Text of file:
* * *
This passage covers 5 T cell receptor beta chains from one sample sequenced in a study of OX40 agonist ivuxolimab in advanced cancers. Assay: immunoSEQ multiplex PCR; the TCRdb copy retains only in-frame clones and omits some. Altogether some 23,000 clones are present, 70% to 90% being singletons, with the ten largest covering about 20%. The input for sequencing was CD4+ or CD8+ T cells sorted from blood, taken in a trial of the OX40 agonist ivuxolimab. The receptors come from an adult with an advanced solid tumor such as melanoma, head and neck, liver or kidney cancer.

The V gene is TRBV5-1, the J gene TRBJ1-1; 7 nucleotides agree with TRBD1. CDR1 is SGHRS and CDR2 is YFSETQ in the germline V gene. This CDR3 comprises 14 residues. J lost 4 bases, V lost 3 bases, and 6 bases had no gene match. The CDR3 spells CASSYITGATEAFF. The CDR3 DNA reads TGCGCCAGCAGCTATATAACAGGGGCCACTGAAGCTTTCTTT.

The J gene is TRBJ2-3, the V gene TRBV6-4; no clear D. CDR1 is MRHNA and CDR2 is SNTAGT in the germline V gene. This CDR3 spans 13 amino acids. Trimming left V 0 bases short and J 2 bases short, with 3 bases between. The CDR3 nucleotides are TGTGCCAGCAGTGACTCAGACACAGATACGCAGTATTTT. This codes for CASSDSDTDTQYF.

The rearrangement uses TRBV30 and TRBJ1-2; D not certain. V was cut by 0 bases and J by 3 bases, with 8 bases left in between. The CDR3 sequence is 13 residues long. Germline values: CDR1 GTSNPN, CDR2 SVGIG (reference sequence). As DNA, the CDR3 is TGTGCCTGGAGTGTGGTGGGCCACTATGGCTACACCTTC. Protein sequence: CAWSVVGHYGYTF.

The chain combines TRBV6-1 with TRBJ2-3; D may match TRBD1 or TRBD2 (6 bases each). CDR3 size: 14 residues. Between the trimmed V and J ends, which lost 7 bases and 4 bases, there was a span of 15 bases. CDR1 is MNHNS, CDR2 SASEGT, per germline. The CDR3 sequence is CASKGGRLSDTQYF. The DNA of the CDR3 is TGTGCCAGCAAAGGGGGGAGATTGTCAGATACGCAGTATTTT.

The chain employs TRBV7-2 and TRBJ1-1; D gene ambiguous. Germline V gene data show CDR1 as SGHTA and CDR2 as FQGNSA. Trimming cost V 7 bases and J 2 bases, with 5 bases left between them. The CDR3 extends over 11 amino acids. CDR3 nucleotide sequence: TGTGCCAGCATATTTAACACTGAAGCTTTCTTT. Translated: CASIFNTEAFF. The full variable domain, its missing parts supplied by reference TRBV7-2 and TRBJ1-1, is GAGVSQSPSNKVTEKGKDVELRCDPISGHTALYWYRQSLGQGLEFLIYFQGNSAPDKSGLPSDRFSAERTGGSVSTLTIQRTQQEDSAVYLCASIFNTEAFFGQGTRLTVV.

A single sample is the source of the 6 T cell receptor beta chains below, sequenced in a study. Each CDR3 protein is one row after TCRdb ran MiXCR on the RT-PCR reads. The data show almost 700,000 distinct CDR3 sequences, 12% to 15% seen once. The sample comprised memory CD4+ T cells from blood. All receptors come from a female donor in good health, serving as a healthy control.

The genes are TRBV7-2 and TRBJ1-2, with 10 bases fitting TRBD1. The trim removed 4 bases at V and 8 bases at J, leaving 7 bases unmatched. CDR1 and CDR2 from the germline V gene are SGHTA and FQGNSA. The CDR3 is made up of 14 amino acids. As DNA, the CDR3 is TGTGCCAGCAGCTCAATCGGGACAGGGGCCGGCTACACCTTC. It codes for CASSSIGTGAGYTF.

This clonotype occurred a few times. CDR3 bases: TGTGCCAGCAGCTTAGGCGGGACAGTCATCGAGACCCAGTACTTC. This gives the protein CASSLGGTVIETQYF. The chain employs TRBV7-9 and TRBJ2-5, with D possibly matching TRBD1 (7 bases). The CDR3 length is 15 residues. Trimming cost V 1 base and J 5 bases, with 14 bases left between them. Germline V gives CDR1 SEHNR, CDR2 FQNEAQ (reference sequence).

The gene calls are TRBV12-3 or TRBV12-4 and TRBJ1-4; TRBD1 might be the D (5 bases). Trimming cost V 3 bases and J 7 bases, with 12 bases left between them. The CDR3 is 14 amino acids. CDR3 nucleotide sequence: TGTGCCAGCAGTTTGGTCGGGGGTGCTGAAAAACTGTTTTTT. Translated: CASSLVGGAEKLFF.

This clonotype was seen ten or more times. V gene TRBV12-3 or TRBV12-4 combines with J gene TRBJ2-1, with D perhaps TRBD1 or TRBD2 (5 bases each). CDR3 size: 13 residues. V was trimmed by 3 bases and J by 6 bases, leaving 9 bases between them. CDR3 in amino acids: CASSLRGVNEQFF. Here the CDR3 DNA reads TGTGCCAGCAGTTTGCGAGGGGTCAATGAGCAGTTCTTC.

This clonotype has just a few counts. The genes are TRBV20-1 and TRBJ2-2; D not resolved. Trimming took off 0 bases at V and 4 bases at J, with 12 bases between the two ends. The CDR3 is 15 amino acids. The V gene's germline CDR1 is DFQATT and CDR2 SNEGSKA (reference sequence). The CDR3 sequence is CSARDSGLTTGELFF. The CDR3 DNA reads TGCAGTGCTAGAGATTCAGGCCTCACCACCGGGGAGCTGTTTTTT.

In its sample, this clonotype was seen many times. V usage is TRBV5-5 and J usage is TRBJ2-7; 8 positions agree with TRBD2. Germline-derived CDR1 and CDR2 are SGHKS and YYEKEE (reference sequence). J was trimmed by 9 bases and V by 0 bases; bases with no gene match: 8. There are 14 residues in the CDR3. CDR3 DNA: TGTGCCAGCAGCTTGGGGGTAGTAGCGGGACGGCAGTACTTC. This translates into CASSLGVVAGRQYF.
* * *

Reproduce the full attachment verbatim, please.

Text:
This passage covers 5 T cell receptor beta chains from one sample sequenced in a study of OX40 agonist ivuxolimab in advanced cancers. Assay: immunoSEQ multiplex PCR; the TCRdb copy retains only in-frame clones and omits some. Altogether some 23,000 clones are present, 70% to 90% being singletons, with the ten largest covering about 20%. The input for sequencing was CD4+ or CD8+ T cells sorted from blood, taken in a trial of the OX40 agonist ivuxolimab. The receptors come from an adult with an advanced solid tumor such as melanoma, head and neck, liver or kidney cancer.

The V gene is TRBV5-1, the J gene TRBJ1-1; 7 nucleotides agree with TRBD1. CDR1 is SGHRS and CDR2 is YFSETQ in the germline V gene. This CDR3 comprises 14 residues. J lost 4 bases, V lost 3 bases, and 6 bases had no gene match. The CDR3 spells CASSYITGATEAFF. The CDR3 DNA reads TGCGCCAGCAGCTATATAACAGGGGCCACTGAAGCTTTCTTT.

The J gene is TRBJ2-3, the V gene TRBV6-4; no clear D. CDR1 is MRHNA and CDR2 is SNTAGT in the germline V gene. This CDR3 spans 13 amino acids. Trimming left V 0 bases short and J 2 bases short, with 3 bases between. The CDR3 nucleotides are TGTGCCAGCAGTGACTCAGACACAGATACGCAGTATTTT. This codes for CASSDSDTDTQYF.

The rearrangement uses TRBV30 and TRBJ1-2; D not certain. V was cut by 0 bases and J by 3 bases, with 8 bases left in between. The CDR3 sequence is 13 residues long. Germline values: CDR1 GTSNPN, CDR2 SVGIG (reference sequence). As DNA, the CDR3 is TGTGCCTGGAGTGTGGTGGGCCACTATGGCTACACCTTC. Protein sequence: CAWSVVGHYGYTF.

The chain combines TRBV6-1 with TRBJ2-3; D may match TRBD1 or TRBD2 (6 bases each). CDR3 size: 14 residues. Between the trimmed V and J ends, which lost 7 bases and 4 bases, there was a span of 15 bases. CDR1 is MNHNS, CDR2 SASEGT, per germline. The CDR3 sequence is CASKGGRLSDTQYF. The DNA of the CDR3 is TGTGCCAGCAAAGGGGGGAGATTGTCAGATACGCAGTATTTT.

The chain employs TRBV7-2 and TRBJ1-1; D gene ambiguous. Germline V gene data show CDR1 as SGHTA and CDR2 as FQGNSA. Trimming cost V 7 bases and J 2 bases, with 5 bases left between them. The CDR3 extends over 11 amino acids. CDR3 nucleotide sequence: TGTGCCAGCATATTTAACACTGAAGCTTTCTTT. Translated: CASIFNTEAFF. The full variable domain, its missing parts supplied by reference TRBV7-2 and TRBJ1-1, is GAGVSQSPSNKVTEKGKDVELRCDPISGHTALYWYRQSLGQGLEFLIYFQGNSAPDKSGLPSDRFSAERTGGSVSTLTIQRTQQEDSAVYLCASIFNTEAFFGQGTRLTVV.

A single sample is the source of the 6 T cell receptor beta chains below, sequenced in a study. Each CDR3 protein is one row after TCRdb ran MiXCR on the RT-PCR reads. The data show almost 700,000 distinct CDR3 sequences, 12% to 15% seen once. The sample comprised memory CD4+ T cells from blood. All receptors come from a female donor in good health, serving as a healthy control.

The genes are TRBV7-2 and TRBJ1-2, with 10 bases fitting TRBD1. The trim removed 4 bases at V and 8 bases at J, leaving 7 bases unmatched. CDR1 and CDR2 from the germline V gene are SGHTA and FQGNSA. The CDR3 is made up of 14 amino acids. As DNA, the CDR3 is TGTGCCAGCAGCTCAATCGGGACAGGGGCCGGCTACACCTTC. It codes for CASSSIGTGAGYTF.

This clonotype occurred a few times. CDR3 bases: TGTGCCAGCAGCTTAGGCGGGACAGTCATCGAGACCCAGTACTTC. This gives the protein CASSLGGTVIETQYF. The chain employs TRBV7-9 and TRBJ2-5, with D possibly matching TRBD1 (7 bases). The CDR3 length is 15 residues. Trimming cost V 1 base and J 5 bases, with 14 bases left between them. Germline V gives CDR1 SEHNR, CDR2 FQNEAQ (reference sequence).

The gene calls are TRBV12-3 or TRBV12-4 and TRBJ1-4; TRBD1 might be the D (5 bases). Trimming cost V 3 bases and J 7 bases, with 12 bases left between them. The CDR3 is 14 amino acids. CDR3 nucleotide sequence: TGTGCCAGCAGTTTGGTCGGGGGTGCTGAAAAACTGTTTTTT. Translated: CASSLVGGAEKLFF.

This clonotype was seen ten or more times. V gene TRBV12-3 or TRBV12-4 combines with J gene TRBJ2-1, with D perhaps TRBD1 or TRBD2 (5 bases each). CDR3 size: 13 residues. V was trimmed by 3 bases and J by 6 bases, leaving 9 bases between them. CDR3 in amino acids: CASSLRGVNEQFF. Here the CDR3 DNA reads TGTGCCAGCAGTTTGCGAGGGGTCAATGAGCAGTTCTTC.

This clonotype has just a few counts. The genes are TRBV20-1 and TRBJ2-2; D not resolved. Trimming took off 0 bases at V and 4 bases at J, with 12 bases between the two ends. The CDR3 is 15 amino acids. The V gene's germline CDR1 is DFQATT and CDR2 SNEGSKA (reference sequence). The CDR3 sequence is CSARDSGLTTGELFF. The CDR3 DNA reads TGCAGTGCTAGAGATTCAGGCCTCACCACCGGGGAGCTGTTTTTT.

In its sample, this clonotype was seen many times. V usage is TRBV5-5 and J usage is TRBJ2-7; 8 positions agree with TRBD2. Germline-derived CDR1 and CDR2 are SGHKS and YYEKEE (reference sequence). J was trimmed by 9 bases and V by 0 bases; bases with no gene match: 8. There are 14 residues in the CDR3. CDR3 DNA: TGTGCCAGCAGCTTGGGGGTAGTAGCGGGACGGCAGTACTTC. This translates into CASSLGVVAGRQYF.